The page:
It’s difficult to describe the moment you realize you’re on the right track.
And that moment came to me today, when I very matter-of-factly explained to my 7 year-old that in addition to becoming an inventor, fashion designer and mommy, she could also be a writer because, didn’t she know that besides her own mother, my parents had each written a book?
I retrieved them from our library and set them next to one another.
It’s been a long time since I’ve wanted to write. And don’t we all experience those phases in life? The tide that ebbs and flows.
I was chatting with another mom earlier about the prospect of my daughter joining a competitive athletic team. She shared the benefits: learning how to lose, how to win, how to handle disappointment and support others, among other things. They were great, valid points and I appreciated her input. I always love a different perspective than my own.
But my response was, “eh”. I like vacations. I like lazy Saturday weekends as opposed to rushing to the field or meet. I like dancing in my jammies with my kids in the kitchen while making pancakes in place of best times, trophies, baskets or goals. I’m sure she does, too, to an extent. But it all begs the question: To what end?
For her, the sacrifice of the initial investment is worth the long-time payout.
For me, the gift of today calls me.
I believe in trying most (good) things, at least once. I believe in trying again, when you fail or are fearful. I believe “real” work doesn’t truly begin until you push yourself out of your comfort zone.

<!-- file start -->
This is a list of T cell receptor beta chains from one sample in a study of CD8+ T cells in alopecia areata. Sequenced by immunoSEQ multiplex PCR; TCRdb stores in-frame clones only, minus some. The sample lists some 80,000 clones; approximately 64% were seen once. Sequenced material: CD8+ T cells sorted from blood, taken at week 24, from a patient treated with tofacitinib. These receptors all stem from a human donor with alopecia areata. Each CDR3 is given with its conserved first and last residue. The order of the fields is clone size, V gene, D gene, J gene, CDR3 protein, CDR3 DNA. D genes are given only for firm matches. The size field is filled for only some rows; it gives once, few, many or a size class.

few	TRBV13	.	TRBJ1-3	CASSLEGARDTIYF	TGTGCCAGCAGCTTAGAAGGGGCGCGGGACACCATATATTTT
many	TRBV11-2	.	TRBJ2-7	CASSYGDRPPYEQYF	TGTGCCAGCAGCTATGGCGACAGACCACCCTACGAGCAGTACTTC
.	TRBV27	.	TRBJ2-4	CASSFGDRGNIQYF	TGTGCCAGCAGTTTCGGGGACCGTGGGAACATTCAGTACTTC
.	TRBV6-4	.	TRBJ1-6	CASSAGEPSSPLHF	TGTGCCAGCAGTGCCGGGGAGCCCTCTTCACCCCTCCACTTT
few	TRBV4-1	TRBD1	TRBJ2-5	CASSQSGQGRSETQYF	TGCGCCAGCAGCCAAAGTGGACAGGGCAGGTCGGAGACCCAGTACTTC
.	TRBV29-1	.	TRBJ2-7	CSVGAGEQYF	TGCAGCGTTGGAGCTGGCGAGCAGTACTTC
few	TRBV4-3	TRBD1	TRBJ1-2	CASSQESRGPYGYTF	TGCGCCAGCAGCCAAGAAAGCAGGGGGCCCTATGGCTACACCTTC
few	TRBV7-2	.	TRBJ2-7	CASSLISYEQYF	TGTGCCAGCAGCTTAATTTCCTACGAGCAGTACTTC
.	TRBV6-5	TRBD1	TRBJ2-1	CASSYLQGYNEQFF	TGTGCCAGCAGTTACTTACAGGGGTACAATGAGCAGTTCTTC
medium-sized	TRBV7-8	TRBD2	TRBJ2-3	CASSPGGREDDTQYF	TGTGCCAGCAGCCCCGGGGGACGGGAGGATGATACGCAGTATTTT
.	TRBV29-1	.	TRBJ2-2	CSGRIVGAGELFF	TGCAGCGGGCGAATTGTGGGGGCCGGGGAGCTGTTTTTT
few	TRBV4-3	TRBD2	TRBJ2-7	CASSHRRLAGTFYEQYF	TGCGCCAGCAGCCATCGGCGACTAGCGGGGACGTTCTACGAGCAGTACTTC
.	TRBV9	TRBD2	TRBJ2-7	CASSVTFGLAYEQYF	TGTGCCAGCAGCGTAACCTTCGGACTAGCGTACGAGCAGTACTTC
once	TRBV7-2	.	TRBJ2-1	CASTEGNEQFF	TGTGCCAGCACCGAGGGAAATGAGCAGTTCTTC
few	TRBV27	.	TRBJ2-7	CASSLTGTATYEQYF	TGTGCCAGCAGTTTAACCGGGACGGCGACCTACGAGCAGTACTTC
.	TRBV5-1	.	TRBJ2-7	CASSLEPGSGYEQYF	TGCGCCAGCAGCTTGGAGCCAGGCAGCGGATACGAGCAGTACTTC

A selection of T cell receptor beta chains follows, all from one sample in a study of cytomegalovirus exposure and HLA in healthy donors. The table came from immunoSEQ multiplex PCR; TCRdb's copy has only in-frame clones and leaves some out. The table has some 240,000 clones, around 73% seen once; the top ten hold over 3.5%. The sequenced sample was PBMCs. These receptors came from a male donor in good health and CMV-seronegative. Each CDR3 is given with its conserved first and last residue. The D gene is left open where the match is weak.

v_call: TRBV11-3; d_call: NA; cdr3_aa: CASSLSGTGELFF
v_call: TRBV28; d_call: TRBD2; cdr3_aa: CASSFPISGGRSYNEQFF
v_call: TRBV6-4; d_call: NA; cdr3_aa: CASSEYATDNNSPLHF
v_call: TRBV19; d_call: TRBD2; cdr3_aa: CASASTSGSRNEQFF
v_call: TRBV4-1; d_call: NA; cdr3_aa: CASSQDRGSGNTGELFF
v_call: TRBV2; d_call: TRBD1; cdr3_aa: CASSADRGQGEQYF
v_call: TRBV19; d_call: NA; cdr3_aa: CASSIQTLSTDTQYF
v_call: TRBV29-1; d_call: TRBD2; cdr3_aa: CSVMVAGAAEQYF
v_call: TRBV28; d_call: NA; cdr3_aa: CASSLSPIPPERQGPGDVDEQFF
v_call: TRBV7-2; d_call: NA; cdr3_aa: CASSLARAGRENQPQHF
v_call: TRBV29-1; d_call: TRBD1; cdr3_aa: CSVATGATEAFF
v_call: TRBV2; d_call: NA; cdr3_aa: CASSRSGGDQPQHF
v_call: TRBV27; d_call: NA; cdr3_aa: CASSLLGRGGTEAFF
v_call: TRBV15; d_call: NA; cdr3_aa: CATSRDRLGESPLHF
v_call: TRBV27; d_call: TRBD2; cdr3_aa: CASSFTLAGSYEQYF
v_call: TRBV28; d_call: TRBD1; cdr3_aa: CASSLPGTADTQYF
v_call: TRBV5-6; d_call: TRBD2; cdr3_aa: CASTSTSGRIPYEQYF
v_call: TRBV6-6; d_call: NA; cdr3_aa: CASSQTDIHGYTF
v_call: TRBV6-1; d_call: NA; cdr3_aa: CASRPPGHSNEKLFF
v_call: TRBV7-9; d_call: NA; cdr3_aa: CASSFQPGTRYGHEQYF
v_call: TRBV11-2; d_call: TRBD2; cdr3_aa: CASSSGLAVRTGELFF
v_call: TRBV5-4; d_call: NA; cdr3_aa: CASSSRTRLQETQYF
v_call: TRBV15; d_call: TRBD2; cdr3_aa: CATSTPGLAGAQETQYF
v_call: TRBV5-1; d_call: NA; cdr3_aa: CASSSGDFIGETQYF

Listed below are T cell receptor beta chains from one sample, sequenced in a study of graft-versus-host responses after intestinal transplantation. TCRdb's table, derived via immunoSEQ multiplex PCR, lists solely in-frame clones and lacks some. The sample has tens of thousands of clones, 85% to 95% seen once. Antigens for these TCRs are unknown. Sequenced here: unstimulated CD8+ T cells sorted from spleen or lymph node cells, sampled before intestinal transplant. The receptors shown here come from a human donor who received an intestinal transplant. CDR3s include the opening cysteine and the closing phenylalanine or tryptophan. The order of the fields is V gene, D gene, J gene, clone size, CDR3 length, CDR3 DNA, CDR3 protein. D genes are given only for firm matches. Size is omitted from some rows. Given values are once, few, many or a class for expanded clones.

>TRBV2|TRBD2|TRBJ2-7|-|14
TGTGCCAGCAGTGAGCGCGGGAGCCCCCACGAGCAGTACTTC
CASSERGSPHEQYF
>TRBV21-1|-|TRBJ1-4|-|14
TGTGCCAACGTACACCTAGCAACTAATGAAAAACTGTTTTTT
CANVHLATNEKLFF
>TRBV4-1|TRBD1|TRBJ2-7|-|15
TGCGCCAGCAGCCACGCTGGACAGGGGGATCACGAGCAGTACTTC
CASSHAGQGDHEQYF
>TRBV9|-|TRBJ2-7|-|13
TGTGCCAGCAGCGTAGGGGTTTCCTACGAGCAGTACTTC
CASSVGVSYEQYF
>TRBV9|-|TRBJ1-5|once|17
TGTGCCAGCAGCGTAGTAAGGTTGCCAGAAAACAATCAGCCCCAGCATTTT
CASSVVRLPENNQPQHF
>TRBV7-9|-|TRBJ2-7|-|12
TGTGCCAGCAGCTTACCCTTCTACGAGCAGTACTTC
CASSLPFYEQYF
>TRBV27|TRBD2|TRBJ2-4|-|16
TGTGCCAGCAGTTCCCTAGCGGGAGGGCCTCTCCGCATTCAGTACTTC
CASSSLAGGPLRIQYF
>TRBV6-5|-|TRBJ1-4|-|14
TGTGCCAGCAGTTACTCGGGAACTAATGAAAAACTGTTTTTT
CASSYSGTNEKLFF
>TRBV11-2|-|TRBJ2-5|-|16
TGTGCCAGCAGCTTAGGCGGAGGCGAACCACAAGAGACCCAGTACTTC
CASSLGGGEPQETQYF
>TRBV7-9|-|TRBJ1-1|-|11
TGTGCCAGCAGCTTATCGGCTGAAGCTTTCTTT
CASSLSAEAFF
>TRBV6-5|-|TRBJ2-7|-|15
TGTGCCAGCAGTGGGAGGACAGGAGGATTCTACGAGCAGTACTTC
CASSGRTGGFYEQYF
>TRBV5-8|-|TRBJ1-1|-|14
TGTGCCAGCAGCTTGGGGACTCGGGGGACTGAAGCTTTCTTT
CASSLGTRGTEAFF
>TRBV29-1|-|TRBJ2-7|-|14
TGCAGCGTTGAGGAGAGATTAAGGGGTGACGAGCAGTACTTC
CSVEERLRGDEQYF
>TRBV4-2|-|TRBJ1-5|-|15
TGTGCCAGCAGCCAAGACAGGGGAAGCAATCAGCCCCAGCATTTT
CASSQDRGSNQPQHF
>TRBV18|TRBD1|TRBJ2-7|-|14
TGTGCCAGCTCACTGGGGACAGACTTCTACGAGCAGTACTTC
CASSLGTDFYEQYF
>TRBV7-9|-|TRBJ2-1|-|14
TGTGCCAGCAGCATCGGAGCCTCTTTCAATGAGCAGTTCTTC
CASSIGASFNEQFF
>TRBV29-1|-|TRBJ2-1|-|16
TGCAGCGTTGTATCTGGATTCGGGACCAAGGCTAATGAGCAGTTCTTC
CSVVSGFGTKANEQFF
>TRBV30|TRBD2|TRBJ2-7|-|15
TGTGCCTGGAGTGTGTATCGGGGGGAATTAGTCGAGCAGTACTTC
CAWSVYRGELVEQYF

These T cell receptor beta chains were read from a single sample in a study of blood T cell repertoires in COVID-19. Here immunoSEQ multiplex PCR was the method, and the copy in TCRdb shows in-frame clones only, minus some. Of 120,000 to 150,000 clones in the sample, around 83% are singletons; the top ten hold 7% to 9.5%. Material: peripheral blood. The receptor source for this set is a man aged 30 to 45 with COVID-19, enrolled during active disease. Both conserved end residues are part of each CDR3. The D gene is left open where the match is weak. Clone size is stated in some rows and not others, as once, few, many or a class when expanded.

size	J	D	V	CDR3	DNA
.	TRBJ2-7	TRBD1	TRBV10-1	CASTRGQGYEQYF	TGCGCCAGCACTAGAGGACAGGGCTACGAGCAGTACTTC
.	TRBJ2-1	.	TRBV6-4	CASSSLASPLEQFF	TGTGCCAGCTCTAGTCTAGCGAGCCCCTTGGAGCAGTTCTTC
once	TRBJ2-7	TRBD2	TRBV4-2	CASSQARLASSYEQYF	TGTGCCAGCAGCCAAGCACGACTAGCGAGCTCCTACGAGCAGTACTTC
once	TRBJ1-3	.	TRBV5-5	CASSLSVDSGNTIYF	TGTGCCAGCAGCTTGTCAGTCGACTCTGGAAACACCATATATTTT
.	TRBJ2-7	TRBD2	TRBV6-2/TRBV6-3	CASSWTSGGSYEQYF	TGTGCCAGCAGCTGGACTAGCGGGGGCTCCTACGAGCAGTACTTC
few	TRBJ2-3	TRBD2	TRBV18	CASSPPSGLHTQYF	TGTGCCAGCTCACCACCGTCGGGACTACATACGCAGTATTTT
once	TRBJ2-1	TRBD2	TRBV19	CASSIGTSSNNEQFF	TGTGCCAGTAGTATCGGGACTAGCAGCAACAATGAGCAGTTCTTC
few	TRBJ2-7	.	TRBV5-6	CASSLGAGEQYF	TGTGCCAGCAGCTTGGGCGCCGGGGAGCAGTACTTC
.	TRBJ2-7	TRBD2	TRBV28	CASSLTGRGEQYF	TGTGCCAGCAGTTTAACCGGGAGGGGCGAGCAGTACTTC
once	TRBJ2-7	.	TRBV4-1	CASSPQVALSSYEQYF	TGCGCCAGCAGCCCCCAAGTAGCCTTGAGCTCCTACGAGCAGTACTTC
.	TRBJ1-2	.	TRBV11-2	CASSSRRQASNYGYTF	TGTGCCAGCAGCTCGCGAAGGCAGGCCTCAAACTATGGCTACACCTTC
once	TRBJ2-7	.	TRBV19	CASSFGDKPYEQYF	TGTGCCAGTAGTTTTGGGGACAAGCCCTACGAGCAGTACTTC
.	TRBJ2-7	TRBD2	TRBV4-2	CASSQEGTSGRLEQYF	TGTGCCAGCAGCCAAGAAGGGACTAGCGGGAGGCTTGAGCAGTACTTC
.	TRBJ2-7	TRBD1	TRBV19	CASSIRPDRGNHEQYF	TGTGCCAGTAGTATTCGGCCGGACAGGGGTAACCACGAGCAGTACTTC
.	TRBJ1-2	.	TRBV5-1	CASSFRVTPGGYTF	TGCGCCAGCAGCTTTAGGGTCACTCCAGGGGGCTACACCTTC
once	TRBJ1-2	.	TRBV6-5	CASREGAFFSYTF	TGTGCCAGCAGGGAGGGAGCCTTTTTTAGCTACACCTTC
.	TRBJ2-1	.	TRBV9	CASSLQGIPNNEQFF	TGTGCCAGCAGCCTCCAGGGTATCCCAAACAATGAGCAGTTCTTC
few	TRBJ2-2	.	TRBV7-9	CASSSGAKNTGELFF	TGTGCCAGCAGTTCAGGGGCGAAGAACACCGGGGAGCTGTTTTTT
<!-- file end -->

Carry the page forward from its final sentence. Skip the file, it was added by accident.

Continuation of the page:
It’s my responsibility to encourage my child to come into her own and to provide the resources available to help her achieve her goals.
But I also believe that we are each born with our innate gifts and it is up to us to listen to those gifts speak their truth.
So even though my daughter is gifted at the piano, I allow her to quit when encouraging her to practice overpowers her desire to play.
And when my other daughter has an anxiety attack over performing in the holiday production, I hug her and reassure her that, IT’S OK. She doesn’t have to sing.
Because, at the end of the day, what is the End Goal?
For us, it is health, happiness and confidence- the ability to tune in to our heart- to pay attention to when it whispers and listen to when it roars.
Nearly a decade ago, my husband and I hiked ten miles down to the bottom of the Grand Canyon to visit Havasu Falls. This is an incredibly vast and remote stretch of desert; a place people have died after taking the wrong turn. Needless to say, we made sure to keep our eyes open for the trail markers to lead us down the right path.